One of the most important and enduring books of the twentieth century, Their Eyes Were Watching God brings to life a Southern love...Read more »
A Love Story
A rich and captivating novel set amid the witty, high-spirited literary society of 1850s New England, offering a new window on Herman Melville’s emotionally charged relationship with Nathaniel Hawthorne and how it transformed his masterpiece, Moby-Dick
In the summer of 1850, Herman Melville finds himself hounded by creditors and afraid his...Read more »
The Library Book
“The Library Book by Susan Orleans is ostensibly about the Central Los Angeles library fire in 1986 but it is SO much more! Orleans' incredibly well researched and yet personal history and commentary on the public library system in the United States is fascinating on many levels. The mystery surrounding the fire is a story unto itself with an interesting cast of characters including the man who was accused but never convicted of arson. In addition, the personalities of the librarians and administrators of the LA library system are varied and incredibly colorful. Finally, Orleans examines the ever-changing roles of public libraries and how information dissemination and services for the homeless are some of the greatest challenges facing libraries today. I listened to this book on LIBRO and hearing Susan Orleans read was a joy! Really a terrific read for anyone interested in books, libraries, social justice, architecture and even crime drama!”Phyllis, Wellesley Books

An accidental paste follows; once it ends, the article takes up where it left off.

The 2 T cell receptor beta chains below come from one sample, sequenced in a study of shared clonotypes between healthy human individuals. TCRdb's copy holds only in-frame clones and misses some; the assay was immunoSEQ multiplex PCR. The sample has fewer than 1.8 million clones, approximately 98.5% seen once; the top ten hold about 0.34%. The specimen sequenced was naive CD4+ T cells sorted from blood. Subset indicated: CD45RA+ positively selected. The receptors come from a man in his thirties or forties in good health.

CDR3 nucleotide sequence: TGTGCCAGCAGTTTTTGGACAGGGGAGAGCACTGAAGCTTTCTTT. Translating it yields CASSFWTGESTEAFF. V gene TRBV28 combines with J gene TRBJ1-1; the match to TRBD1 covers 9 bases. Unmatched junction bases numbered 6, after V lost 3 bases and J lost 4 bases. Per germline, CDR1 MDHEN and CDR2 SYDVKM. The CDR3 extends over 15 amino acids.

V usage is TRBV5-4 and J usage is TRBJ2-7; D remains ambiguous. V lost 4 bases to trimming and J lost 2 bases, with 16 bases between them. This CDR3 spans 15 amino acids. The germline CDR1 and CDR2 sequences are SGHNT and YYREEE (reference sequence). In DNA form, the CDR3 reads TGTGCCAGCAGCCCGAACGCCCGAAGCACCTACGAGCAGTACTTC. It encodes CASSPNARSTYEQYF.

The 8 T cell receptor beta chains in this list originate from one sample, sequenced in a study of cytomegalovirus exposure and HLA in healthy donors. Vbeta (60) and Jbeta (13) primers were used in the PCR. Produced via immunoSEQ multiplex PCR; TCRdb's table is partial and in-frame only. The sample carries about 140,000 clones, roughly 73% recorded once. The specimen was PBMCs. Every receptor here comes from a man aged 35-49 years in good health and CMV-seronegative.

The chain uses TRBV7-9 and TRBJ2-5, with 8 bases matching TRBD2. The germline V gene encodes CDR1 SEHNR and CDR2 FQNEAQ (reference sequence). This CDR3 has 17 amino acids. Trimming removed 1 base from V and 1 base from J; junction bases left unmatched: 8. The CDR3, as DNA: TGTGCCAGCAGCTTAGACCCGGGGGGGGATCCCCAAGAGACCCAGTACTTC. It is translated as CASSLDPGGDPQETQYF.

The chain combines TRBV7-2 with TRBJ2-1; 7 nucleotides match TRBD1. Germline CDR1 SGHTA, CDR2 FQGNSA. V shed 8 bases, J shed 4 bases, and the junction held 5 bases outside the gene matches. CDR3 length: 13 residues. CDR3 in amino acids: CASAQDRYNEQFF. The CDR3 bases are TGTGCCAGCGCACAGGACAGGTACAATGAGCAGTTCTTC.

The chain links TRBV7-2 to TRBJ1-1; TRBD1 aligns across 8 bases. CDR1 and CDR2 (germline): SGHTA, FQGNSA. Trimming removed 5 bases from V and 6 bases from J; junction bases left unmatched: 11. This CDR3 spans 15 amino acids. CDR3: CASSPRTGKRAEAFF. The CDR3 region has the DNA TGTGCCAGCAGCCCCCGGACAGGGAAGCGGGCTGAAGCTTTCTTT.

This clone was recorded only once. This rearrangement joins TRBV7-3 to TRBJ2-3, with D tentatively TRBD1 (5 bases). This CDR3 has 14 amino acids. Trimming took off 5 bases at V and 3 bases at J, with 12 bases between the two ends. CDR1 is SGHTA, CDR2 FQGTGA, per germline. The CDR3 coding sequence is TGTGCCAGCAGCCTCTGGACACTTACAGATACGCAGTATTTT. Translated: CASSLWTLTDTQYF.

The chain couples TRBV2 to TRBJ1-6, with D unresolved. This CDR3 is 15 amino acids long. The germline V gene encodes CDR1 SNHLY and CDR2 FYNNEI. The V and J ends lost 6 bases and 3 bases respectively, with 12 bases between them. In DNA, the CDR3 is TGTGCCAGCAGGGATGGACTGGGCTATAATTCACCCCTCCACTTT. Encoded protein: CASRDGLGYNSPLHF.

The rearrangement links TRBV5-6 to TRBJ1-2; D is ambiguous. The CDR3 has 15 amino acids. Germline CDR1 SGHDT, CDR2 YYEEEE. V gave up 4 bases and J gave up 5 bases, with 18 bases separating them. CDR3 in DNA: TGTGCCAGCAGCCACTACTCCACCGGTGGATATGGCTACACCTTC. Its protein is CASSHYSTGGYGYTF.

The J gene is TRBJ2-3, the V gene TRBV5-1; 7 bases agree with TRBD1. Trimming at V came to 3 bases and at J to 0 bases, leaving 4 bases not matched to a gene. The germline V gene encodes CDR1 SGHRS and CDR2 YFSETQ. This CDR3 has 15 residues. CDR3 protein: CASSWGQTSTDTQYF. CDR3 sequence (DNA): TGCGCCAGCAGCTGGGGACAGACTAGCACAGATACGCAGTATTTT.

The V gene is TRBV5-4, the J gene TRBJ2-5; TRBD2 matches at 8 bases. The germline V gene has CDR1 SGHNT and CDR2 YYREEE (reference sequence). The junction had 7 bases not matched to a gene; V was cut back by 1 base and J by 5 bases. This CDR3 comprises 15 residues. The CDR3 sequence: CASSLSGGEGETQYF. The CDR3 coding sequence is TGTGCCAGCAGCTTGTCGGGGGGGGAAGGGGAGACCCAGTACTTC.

The King in Yellow
Originally published in 1895, Robert W. Chambers' The King in Yellow is a marvel of supernatural fiction that has influenced a number of writers in the genre, most notably H. P. Lovecraft. Its powerful combination of horror and lyrical prose has made it a classic, a masterpiece of weird fiction that endures to this day.
There is a book that is...Read more »
Convenience Store Woman
“Keiko loves rules. Having worked a part-time job in a Japanese convenience store for 18 years, she loves having a corporate script to recite, sales goals to reach, and a list of tasks to complete. What she doesn't love - or even understand - are the more complicated rules of society at large. She doesn't want a husband, or children, or a real job. What she does want is a satisfactory answer to the endless personal questions that will allow her to be left alone. Convenience Store Woman is a quirky and hilarious look at society and its misfits, and what happens when we try to bend ourselves to the needs of others.”Rachel, The Book Table
Something That May Shock and Discredit You
“One of our smartest, most inventive humor writers, Ortberg combines bathos and the devotional into a revelation.” —Jordy Rosenberg, The New York Times Book Review
From the New York Times bestselling author of Texts From Jane Eyre and Merry Spinster, writer of Slate’s “Dear Prudence” column, and cofounder of The Toast comes a hilarious and... Read more »
So You Want to Talk about Race
A current, constructive, and actionable exploration of today’s racial landscape, offering straightforward clarity that readers of all races need to contribute to the dismantling of the racial divide
In So You Want to Talk about Race, editor-at-large of the Establishment Ijeoma Oluo offers a contemporary, accessible take on the racial landscape in...Read more »
Victoria Sees It
Finalist for the 2022 BC and Yukon Book Prizes
A queer psychological thriller from a beguiling, fresh new voice.
Victoria is unraveling. Her best friend is missing, and she's the only one who seems to care: there are clues all over Cambridge, but Deb is nowhere to be found--and the harder Victoria looks, the less she sees.
Victoria is raised in a... Read more »